The latest on the Trump impeachment inquiry
Sen. Lindsey Graham introduced a resolution today condemning the process of the House impeachment inquiry.
The resolution, co-sponsored by Senate Majority Leader Mitch McConnell, calls on the House to hold a vote to initiate the inquiry, so House Republicans can participate in proceedings and President Trump can call witnesses, Graham tweeted.
“I have introduced a resolution today with Senator McConnell and the purpose of the resolution is to let the House know that the process you’re engaging in regarding the attempted impeachment of President Trump is out of bounds, is inconsistent with due process as we know it …. and is a substantial deviation from what the House has done in the past regarding impeachment of other presidents.” Graham said at a press conference today on Capitol Hill.
CNN’s Lauren Fox pressed Graham on whether he is confident that the Hill and the White House are on the same page when it comes to impeachment messaging and whether the Hill is leading the messaging strategy.
Graham responded, “I talked to chief of staff Mulvaney, I think they’re working on getting a messaging team together.”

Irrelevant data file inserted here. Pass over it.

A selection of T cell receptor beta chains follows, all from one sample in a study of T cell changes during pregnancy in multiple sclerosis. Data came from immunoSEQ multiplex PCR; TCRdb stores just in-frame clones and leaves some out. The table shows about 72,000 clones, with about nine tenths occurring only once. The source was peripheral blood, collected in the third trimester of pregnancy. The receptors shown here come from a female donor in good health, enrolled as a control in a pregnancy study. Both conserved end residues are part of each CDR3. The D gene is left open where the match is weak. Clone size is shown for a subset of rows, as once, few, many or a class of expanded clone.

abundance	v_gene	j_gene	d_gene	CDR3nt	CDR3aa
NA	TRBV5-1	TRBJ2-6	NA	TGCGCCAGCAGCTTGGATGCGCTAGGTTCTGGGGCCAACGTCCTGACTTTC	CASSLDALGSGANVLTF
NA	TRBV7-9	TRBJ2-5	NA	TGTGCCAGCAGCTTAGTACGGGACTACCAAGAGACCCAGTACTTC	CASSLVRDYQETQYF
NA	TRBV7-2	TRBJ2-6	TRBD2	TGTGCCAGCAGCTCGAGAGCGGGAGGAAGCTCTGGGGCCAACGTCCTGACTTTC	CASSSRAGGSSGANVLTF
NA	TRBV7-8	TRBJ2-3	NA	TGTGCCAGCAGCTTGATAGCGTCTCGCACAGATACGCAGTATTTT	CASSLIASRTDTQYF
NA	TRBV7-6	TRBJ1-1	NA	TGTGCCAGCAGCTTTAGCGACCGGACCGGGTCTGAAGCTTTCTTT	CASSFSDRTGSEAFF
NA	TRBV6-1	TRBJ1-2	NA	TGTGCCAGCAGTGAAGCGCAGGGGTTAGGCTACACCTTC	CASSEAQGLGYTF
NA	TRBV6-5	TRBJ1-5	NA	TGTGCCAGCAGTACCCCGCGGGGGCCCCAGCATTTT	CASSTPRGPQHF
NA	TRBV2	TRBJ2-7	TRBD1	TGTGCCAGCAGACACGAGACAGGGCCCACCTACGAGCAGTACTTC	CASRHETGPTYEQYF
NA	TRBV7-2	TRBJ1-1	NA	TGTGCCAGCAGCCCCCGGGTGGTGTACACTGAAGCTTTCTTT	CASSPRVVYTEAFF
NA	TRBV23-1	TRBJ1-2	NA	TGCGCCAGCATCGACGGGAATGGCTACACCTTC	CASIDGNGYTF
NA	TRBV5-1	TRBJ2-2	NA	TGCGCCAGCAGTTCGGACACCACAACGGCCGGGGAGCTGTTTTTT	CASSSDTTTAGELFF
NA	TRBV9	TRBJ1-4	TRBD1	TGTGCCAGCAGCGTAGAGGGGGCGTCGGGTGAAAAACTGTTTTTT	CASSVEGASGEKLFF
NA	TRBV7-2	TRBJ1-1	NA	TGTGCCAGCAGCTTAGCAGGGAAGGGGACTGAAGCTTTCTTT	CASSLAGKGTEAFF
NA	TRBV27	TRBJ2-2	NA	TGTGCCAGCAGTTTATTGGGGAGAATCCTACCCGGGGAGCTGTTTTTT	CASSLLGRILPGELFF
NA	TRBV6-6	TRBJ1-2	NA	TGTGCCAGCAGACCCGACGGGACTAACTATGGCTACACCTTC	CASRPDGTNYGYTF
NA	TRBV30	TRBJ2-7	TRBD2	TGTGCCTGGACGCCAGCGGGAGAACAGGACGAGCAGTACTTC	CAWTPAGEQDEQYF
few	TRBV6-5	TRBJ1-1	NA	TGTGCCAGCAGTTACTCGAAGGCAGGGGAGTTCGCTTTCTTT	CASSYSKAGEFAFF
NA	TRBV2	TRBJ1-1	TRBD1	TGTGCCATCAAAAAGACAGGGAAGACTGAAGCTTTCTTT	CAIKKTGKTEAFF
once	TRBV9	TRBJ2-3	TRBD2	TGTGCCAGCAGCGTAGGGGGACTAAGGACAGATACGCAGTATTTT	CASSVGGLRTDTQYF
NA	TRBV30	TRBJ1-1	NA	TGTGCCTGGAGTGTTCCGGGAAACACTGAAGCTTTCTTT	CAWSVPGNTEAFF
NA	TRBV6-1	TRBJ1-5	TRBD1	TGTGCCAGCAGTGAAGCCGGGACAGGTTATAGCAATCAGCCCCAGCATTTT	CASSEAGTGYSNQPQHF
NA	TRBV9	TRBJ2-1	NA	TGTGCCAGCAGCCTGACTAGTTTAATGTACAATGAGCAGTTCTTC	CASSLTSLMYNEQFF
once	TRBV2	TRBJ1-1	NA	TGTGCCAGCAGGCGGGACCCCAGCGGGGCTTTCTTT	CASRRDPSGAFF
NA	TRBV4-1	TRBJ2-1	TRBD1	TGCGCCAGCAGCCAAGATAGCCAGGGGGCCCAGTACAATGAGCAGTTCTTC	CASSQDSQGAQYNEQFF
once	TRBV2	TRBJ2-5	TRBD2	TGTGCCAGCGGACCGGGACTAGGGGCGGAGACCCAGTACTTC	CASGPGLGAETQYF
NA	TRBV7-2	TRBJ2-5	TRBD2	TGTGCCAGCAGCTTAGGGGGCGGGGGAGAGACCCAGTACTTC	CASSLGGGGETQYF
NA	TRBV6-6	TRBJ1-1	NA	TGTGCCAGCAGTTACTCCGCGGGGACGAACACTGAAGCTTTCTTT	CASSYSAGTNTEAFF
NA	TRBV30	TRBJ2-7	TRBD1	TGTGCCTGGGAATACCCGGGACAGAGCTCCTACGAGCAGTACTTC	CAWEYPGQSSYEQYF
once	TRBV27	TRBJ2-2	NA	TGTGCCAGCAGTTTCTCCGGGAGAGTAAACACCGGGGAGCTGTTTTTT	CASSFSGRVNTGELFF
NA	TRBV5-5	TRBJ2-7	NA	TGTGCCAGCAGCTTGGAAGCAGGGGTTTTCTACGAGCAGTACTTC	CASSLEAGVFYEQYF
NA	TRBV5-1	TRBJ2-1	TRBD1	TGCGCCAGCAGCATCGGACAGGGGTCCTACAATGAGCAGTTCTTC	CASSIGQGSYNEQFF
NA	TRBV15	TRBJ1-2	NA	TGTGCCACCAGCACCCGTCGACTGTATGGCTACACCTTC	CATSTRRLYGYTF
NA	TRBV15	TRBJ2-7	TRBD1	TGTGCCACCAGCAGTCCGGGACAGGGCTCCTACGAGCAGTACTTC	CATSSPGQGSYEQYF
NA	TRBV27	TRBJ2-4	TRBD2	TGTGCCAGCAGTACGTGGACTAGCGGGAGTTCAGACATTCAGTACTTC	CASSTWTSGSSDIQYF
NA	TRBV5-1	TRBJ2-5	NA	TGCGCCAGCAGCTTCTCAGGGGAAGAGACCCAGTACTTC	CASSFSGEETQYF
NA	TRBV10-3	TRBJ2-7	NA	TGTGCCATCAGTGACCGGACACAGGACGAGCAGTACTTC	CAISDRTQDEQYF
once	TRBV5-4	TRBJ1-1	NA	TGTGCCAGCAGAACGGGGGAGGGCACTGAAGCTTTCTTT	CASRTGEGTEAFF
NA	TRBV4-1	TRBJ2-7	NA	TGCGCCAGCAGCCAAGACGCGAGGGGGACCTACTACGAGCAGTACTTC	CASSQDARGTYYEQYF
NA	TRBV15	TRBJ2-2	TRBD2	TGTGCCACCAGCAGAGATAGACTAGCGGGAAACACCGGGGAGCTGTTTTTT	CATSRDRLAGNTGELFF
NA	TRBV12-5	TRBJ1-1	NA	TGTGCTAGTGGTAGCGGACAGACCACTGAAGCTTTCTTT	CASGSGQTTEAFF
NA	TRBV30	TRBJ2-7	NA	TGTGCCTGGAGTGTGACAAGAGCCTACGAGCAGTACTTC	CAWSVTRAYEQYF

One thing to note: House Speaker Nancy Pelosi announced a formal impeachment inquiry last month.
Sen. Lindsey Graham called the ongoing impeachment inquiry into President Trump "dangerous to the future of the presidency" during a press conference today on Capitol Hill.
Graham used a series of slides to compare the Trump impeachment inquiry to how the inquiry into President Clinton was conducted.
Graham called the Trump inquiry a "secret proceeding" and "a rogue action."
"The process in the house today is dangerous to the future of the presidency," Graham said. "God help future presidents."
Graham buttressed his claims with a series of tweets laying out the Graham-McConnell resolution which calls for the House to vote to initiate a formal impeachment inquiry.
Some context: Democrats plan on holding public hearings with some witnesses who have been deposed as part of their plan to provide some transparency to the inquiry.
It is possible, sources say, that public hearings could begin in mid-November. It is also possible, they could slip until after Thanksgiving.
Sen. Lindsey Graham, a Republican from South Carolina, said today that acting chief of staff Mick Mulvaney acknowledged the White House needs help with impeachment messaging.
Graham, who just returned from a meeting at the White House, was asked if he expressed concerns about their inability to message on impeachment.
“Yes I did. I met with Mick Mulvaney. He said, ‘Keep talking to us.' We’re getting there. Yes, the message has been received and they’re making corrective action but he actually mentioned that," Graham said.
President Trump hosted several Republican senators at the White House today for lunch, a person familiar told CNN.
Here's who was at the lunch:
- Wisconsin Sen. Ron Johnson
- Utah Sen. Mike Lee
- Georgia Sen. David Perdue
- Tennessee Sen. Lamar Alexander
- Missouri Sen. Roy Blunt
- South Carolina Sen. Lindsey Graham
- South Carolina Sen. Tim Scott
- Louisiana Sen. John Kennedy